General Motors takes a look under Tesla's hood
By Ben Klayman, Rory Carroll and Paul Lienert
(Reuters) - In Wall Street's retelling of the biblical Book of Samuel, General Motors Co (GM.N: Quote) is Goliath and electric car maker Tesla Motors Inc (TSLA.O: Quote) is David, the would-be giant slayer.
Tesla's market value has soared 470 percent this year to $23 billion, while GM has risen a relatively modest 25 percent to $50 billion. At this pace, if the bubble doesn't burst, 10-year-old Tesla could eclipse 105-year-old GM next year.
Faced with this prospect, GM Chief Executive Dan Akerson and Vice Chairman Steve Girsky assembled an internal task force to study Tesla's playbook, test-drive its best-selling Model S and figure out what lessons might be applied. Dubbed "Team Tesla," the group included members from product planning, engineering, manufacturing and sales.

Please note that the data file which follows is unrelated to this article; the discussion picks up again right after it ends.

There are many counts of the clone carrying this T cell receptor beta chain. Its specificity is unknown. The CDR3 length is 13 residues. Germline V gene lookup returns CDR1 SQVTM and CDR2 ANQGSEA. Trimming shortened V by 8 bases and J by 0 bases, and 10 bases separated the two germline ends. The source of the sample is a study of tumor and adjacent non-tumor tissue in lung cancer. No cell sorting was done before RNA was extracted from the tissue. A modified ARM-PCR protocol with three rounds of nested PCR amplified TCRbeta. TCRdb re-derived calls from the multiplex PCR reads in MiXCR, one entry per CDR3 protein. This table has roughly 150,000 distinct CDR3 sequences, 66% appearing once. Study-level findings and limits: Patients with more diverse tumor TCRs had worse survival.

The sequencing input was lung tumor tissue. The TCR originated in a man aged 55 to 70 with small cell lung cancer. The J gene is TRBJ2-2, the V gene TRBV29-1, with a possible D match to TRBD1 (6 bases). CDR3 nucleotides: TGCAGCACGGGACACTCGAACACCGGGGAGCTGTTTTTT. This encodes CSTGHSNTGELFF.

"History is littered with companies that knew what was coming and couldn't do anything about it," Girsky, 51, said in an interview in New York last week. "We can ignore it and cover it up, or we can figure out what we're going to do about it."
Girsky, who like Akerson was an outsider with Wall Street experience, is intrigued by Tesla's potential to disrupt the auto industry's time-honored business practices.
In unusually frank praise for a competitor, Girsky said Tesla was "revolutionizing the business model ... not just how you put an EV (electric vehicle) together (but) how you go to market with something like this."
GM is not likely to copy Tesla's innovative retail system, which relies more on shopping malls and social media than on traditional dealerships that are protected by state franchise laws.
And it's too soon to say what other Tesla tactics the GM team will emulate. So far, GM has focused on such technical aspects as Tesla's low-cost battery pack, the exceptional 200-mile-plus range of the Model S, and the company's out-of-the-box plan to provide free electricity to owners at an extensive network of EV charging stations. Continued...